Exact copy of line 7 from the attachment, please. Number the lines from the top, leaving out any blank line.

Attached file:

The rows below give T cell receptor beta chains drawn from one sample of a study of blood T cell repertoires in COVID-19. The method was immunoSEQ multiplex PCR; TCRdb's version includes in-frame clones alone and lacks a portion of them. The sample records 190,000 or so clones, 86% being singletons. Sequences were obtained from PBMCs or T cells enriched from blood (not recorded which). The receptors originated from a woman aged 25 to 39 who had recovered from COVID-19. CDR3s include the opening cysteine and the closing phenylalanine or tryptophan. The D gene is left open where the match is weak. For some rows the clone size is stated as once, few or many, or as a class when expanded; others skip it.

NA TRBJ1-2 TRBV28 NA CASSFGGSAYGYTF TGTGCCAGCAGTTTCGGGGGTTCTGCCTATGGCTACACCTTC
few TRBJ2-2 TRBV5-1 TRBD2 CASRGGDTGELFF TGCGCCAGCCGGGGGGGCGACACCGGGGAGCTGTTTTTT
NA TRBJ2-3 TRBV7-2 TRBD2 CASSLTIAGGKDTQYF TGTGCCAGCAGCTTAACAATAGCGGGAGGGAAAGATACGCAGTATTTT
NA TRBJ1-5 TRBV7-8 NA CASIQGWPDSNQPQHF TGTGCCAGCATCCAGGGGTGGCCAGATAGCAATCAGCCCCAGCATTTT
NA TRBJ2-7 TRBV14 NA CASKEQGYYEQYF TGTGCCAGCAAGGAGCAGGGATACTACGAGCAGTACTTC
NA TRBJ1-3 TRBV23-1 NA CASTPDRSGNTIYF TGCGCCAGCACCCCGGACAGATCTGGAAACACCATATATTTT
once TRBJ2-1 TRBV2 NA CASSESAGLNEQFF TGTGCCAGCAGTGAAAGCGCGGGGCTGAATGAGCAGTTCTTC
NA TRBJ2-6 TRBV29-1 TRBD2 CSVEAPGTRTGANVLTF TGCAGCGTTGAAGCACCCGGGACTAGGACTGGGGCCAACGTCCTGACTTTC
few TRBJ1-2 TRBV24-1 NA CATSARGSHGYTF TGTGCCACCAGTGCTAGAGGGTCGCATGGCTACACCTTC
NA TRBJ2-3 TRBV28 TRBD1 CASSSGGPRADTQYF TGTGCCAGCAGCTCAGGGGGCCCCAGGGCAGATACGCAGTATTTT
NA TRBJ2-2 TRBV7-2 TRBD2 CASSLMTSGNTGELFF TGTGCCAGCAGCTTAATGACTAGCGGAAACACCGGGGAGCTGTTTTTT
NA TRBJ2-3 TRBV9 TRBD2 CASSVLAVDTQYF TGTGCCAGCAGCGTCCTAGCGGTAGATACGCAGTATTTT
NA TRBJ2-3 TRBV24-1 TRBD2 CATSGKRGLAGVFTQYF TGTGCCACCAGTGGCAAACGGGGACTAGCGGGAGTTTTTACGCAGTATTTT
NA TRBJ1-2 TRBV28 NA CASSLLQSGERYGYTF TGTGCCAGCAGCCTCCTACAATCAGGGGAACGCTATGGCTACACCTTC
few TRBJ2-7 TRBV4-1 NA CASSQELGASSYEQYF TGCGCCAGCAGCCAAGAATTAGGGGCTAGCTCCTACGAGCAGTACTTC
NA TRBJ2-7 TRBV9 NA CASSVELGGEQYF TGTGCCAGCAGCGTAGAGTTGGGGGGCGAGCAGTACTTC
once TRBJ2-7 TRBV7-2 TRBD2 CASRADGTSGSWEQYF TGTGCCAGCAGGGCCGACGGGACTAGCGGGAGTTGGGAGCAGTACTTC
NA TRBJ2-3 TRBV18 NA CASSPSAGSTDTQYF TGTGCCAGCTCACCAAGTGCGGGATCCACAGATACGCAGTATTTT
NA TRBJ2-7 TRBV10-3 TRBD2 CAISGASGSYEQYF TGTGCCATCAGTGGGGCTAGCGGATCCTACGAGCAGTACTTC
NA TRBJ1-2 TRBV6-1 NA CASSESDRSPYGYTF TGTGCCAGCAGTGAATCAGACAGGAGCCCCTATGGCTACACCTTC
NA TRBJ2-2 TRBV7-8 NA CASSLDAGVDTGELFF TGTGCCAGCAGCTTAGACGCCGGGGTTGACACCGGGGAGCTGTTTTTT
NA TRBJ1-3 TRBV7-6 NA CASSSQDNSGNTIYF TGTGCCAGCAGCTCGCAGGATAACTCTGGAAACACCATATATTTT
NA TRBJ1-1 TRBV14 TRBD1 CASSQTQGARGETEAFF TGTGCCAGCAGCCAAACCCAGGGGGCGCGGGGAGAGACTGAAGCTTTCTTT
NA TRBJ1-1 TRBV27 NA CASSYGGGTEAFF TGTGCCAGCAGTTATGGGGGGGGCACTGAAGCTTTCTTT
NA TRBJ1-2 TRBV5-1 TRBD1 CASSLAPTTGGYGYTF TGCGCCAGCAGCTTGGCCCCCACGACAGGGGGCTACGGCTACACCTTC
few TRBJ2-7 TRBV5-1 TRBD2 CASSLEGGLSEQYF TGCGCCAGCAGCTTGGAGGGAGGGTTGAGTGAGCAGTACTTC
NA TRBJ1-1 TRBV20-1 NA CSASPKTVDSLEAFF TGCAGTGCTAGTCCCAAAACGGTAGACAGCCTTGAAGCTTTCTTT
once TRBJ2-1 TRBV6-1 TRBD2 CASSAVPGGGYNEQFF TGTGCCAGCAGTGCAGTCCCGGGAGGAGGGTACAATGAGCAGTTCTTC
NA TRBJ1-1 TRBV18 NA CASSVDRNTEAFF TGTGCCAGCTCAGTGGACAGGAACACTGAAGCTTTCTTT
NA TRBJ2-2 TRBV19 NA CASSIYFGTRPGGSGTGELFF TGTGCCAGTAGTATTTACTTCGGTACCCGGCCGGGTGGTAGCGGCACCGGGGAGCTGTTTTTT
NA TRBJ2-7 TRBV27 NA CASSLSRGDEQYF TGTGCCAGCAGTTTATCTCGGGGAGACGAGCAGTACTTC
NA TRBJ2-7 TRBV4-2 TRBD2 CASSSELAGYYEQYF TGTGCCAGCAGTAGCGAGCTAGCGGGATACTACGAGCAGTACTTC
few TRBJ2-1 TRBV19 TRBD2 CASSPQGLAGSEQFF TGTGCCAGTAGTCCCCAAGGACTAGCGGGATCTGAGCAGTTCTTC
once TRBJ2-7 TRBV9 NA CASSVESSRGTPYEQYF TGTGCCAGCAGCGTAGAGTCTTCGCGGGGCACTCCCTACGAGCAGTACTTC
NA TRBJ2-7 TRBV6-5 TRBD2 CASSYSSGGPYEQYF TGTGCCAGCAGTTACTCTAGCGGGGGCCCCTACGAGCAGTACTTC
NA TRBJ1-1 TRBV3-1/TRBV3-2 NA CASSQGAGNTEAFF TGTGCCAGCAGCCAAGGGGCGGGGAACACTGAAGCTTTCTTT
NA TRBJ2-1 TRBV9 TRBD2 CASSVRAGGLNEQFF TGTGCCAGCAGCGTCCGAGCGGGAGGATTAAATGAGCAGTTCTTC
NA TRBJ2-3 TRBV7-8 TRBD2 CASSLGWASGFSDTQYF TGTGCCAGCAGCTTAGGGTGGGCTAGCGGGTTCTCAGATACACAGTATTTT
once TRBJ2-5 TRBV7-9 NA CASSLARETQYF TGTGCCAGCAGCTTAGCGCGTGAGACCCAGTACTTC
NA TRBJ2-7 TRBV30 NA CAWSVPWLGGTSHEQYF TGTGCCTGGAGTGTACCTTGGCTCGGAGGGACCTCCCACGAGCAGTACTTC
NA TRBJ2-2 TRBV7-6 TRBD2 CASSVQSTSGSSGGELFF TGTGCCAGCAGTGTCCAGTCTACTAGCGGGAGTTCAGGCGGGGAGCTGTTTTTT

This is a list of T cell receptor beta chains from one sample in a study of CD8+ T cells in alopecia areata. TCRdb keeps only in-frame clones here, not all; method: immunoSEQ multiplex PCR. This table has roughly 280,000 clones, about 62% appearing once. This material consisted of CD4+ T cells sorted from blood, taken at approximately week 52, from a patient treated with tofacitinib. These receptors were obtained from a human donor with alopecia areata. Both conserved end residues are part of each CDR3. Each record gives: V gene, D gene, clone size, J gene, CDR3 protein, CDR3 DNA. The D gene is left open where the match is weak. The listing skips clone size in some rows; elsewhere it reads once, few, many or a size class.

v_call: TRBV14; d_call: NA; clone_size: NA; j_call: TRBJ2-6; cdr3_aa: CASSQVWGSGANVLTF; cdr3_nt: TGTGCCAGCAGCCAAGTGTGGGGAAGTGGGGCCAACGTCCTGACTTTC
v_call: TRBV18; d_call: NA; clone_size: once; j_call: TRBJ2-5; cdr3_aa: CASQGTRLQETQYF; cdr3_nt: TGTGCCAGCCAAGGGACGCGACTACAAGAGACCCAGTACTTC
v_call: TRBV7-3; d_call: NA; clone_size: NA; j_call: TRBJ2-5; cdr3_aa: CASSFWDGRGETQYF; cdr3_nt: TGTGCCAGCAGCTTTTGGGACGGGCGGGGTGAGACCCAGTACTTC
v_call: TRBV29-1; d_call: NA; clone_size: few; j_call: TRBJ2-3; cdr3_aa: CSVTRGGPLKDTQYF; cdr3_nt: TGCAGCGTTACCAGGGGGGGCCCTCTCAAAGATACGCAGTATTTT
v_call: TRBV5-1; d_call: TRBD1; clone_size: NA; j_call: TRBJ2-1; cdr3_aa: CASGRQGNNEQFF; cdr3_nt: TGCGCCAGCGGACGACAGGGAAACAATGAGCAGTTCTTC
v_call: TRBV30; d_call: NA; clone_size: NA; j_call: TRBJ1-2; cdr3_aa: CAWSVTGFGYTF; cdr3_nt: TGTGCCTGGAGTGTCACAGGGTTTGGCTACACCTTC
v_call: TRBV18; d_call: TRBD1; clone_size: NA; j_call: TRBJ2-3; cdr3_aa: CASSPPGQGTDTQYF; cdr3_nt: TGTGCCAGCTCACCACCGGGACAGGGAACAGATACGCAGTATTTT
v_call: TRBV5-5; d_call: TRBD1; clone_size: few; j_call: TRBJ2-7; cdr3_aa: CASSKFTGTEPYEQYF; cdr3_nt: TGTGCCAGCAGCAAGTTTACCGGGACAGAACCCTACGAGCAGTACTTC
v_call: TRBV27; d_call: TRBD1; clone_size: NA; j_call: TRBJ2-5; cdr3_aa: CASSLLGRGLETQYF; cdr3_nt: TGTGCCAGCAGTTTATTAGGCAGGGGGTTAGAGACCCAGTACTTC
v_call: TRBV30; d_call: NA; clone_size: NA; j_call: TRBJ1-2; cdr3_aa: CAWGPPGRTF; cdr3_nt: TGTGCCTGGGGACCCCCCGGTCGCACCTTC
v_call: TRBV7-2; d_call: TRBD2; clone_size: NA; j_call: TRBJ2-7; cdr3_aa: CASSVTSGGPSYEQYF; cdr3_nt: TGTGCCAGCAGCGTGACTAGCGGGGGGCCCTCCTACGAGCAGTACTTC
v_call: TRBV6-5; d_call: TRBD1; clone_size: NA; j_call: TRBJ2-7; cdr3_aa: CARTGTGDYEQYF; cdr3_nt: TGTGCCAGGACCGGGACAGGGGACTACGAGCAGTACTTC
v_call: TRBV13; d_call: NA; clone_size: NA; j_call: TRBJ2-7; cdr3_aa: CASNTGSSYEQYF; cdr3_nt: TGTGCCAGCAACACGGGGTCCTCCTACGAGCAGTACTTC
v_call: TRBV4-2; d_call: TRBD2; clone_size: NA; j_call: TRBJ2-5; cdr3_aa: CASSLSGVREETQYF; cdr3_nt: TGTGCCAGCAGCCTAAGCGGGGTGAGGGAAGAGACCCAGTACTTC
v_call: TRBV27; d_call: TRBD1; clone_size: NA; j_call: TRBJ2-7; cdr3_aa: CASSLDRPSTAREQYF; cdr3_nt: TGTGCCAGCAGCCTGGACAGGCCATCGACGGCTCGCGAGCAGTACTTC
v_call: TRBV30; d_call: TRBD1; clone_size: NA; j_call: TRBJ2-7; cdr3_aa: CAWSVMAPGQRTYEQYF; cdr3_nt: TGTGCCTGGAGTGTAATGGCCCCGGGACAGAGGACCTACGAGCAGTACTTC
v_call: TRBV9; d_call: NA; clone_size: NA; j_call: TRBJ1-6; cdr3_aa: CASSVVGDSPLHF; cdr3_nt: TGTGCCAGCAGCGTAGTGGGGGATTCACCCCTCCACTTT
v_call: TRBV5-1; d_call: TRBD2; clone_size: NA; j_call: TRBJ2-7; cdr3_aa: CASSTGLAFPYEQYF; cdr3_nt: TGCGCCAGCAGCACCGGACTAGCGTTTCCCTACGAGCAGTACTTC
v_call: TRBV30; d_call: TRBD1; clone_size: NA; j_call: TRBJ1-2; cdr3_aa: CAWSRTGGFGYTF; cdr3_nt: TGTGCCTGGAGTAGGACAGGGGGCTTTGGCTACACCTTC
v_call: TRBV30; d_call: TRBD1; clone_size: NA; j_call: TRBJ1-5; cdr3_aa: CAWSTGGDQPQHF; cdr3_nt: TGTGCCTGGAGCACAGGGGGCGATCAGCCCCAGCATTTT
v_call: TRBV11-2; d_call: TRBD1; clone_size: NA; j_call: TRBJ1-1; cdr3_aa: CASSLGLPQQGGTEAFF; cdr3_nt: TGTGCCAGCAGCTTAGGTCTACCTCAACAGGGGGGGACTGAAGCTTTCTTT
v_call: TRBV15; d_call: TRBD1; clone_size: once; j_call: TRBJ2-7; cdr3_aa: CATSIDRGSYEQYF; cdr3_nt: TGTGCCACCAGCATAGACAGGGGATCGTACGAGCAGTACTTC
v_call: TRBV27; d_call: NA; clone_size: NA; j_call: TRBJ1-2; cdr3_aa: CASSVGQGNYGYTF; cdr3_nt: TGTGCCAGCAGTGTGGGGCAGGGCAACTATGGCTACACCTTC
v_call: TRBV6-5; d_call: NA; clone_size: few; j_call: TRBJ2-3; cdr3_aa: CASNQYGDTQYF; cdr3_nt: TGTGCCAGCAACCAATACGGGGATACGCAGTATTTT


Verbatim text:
NA TRBJ1-3 TRBV23-1 NA CASTPDRSGNTIYF TGCGCCAGCACCCCGGACAGATCTGGAAACACCATATATTTT